ITD project seen causing health, environment hit
Civil society and academics have called on the government and contractor Italian-Thai Development Plc (ITD) to review the Dawei deep-sea port plan and listen to the views of residents who stand to be affected.While the development is in Myanmar, Thais will also be affected by proposed highways to be built to link Dawei to Thailand by road.
Prime Minister Yingluck Shinawatra is to lead her economic ministers on a visit to Myanmar on Sept 19-21 to follow up on progress in Dawei since leaders of the two countries agreed last month in Bangkok to clear any obstacles to the multi-billion-baht project.
Pojanee Artarotpinyo, director of the National Economic and Social Development Board's spatial development planning and strategy office, said the Council of State has yet to complete a draft bill on a special economic zone in Kanchanaburi to accommodate the development of the Dawei project.
Ms Pojanee added that the Finance Ministry is looking at ways to help ease the financial burden ITD faces with the massive venture.
"Since the Thai government has already pledged strong support for the project, all agencies are now coordinating closely with their Myanmar counterparts to finalise the project," Ms Pojanee said.
Speaking at a recent seminar titled "Thai-Myanmar Relations: From Map Ta Phut to Dawei", organised by Mahidol University's faculty of environment and resource studies, she said issues the two governments have continued to negotiate include the project's specific location, features or characteristics and financing models.
She said the Dawei project should consider lessons learned from Thailand's Eastern Seaboard industrial area development, including those relating to environmental and health problems.
Somsak Boonpratanporn, head of the Highways Department's assessment working group for Dawei, said the department has two Dawei-related highway projects to develop.
The first is the 98km Bang Yai (Nonthaburi)-Nakhon Pathom-Kanchanaburi highway that will help connect Dawei to the GMS Southern Corridor, which runs from the western border of Thailand to the eastern coast of Vietnam.
The highway will cost 45.88 billion baht, of which 4.85 billion baht is set aside for land expropriation.
This motorway could link to another 70km highway, which is currently undergoing a feasibility study, from Kanchanaburi to Ban Phu Nam Ron, the border village in Ratchaburi province, to connect with the 160km Dawei-Ban Phu Nam Ron highway being developed by ITD.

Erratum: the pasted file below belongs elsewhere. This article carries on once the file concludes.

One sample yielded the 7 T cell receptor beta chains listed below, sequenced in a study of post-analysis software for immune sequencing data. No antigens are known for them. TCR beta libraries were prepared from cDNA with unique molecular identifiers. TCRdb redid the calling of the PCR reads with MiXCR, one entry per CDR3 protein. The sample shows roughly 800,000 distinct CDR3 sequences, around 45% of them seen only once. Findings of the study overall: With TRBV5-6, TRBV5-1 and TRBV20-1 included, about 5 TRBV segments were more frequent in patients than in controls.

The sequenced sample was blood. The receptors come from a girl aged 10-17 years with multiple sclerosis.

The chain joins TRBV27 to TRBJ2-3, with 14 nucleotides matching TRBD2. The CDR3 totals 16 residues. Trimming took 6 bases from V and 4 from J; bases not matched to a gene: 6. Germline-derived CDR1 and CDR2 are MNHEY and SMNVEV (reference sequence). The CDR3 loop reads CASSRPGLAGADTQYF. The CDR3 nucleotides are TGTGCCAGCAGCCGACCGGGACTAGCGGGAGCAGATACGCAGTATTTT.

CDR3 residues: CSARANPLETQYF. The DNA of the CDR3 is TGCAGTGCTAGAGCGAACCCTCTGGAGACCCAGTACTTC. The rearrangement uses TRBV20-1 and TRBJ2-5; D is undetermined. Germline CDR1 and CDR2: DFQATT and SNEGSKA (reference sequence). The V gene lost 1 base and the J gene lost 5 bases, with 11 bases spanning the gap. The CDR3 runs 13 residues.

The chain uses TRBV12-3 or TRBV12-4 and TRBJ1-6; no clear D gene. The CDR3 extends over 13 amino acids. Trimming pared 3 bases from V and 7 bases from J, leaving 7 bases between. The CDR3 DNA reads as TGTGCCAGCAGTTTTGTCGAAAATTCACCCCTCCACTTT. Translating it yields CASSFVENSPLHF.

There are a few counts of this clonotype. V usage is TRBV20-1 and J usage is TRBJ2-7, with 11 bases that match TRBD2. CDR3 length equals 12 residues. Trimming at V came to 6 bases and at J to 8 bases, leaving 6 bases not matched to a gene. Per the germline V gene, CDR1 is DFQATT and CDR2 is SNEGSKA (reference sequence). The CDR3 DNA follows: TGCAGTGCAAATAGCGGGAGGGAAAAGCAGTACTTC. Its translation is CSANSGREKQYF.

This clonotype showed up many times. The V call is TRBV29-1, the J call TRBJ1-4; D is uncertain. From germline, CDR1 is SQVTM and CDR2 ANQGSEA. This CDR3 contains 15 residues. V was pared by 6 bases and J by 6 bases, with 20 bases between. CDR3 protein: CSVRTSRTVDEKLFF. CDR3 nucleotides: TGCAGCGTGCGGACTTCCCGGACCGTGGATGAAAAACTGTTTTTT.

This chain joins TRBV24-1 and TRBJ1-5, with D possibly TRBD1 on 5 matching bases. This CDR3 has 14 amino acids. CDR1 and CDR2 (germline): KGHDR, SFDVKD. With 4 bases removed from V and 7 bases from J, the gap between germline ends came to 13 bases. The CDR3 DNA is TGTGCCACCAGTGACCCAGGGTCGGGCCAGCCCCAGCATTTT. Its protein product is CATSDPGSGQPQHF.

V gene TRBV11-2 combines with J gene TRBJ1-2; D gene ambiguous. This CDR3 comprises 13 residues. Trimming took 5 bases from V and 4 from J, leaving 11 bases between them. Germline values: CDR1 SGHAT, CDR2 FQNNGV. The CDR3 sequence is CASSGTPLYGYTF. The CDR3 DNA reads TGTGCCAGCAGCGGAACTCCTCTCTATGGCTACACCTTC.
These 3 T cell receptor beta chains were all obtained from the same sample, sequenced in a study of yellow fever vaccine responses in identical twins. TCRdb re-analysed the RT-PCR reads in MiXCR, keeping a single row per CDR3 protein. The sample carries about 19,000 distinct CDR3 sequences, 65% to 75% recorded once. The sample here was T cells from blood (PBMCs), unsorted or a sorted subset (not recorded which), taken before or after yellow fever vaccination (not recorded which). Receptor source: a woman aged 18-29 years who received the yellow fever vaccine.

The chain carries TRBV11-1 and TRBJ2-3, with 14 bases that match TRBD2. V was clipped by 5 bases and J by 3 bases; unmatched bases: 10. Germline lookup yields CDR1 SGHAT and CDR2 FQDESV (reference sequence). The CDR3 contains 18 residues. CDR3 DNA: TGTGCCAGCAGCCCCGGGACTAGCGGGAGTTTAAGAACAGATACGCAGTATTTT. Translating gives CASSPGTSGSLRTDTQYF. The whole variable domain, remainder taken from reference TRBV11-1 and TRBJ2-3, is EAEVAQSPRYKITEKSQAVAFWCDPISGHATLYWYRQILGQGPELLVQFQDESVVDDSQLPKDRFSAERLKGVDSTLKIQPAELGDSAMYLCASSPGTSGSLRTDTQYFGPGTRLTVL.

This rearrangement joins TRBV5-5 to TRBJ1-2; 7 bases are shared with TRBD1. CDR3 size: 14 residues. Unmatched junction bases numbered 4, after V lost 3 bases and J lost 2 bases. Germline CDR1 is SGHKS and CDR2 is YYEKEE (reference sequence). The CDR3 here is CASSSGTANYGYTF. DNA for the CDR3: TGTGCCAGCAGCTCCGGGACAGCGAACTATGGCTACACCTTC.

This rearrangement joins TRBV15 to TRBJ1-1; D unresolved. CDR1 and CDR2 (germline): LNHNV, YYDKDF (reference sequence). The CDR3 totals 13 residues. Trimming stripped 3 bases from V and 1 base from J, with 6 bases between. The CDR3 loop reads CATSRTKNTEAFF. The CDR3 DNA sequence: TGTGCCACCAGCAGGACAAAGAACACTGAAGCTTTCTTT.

Veerawat Dheeraprasart, chairman of the Foundation for Ecological Recovery, said post-Dawei development problems would be 10 times more serious than those seen in the Map Ta Phut industrial area and Laem Chabang deep-sea port.
He added that the lack of efficient environmental and health regulation enforcement in Myanmar put the communities around Dawei at risk of being compromised in the name of foreign investment.
"The ITD-developed project has yet to take into account core principles mentioned in the Asean Charter, including respect for human rights, cultural identity and diversity and sustainable development and environmental conservation goals," Mr Veerawat said.
He also called for the Highways Department to conduct a new environmental impact assessment on the planned motorways.
He urged both the Thai and Myanmar governments to review the project to show that the two Asean members are concerned not only with the economic benefits but also want to look after the socio-cultural front.
Khanat Kruthkul, a doctor at Ramathibodi Hospital, said there should be a serious study into the potential health and social impacts of freer cross-border movement, industrialisation and environmental depletion.
The consumerism that inevitably emerges from industrialisation would change local people's way of life, Dr Khanat said.
People could grow fatter as they become more wealthy, he said, while communicable diseases and parasites would become more resistant to medication.
Suphakit Nuntavorakarn, a researcher from the Healthy Public Policy Foundation, said Thai civil society organisations do not oppose development. They merely want to see the promotion of industries that best match the environmental and cultural characteristics of the Dawei region as well as Kanchanaburi, he said.
"Myanmar's greenhouse gas emissions will increase by five times after the Dawei project is complete," Mr Suphakit said.
He said water consumption would be greater at 5.9 million cubic metres a day, with more waste water, industrial waste and household and industrial garbage.
"Therefore, the investing company needs to look at the overall picture as there will be an enormous impact on the people and the environment on both sides of the border," he said.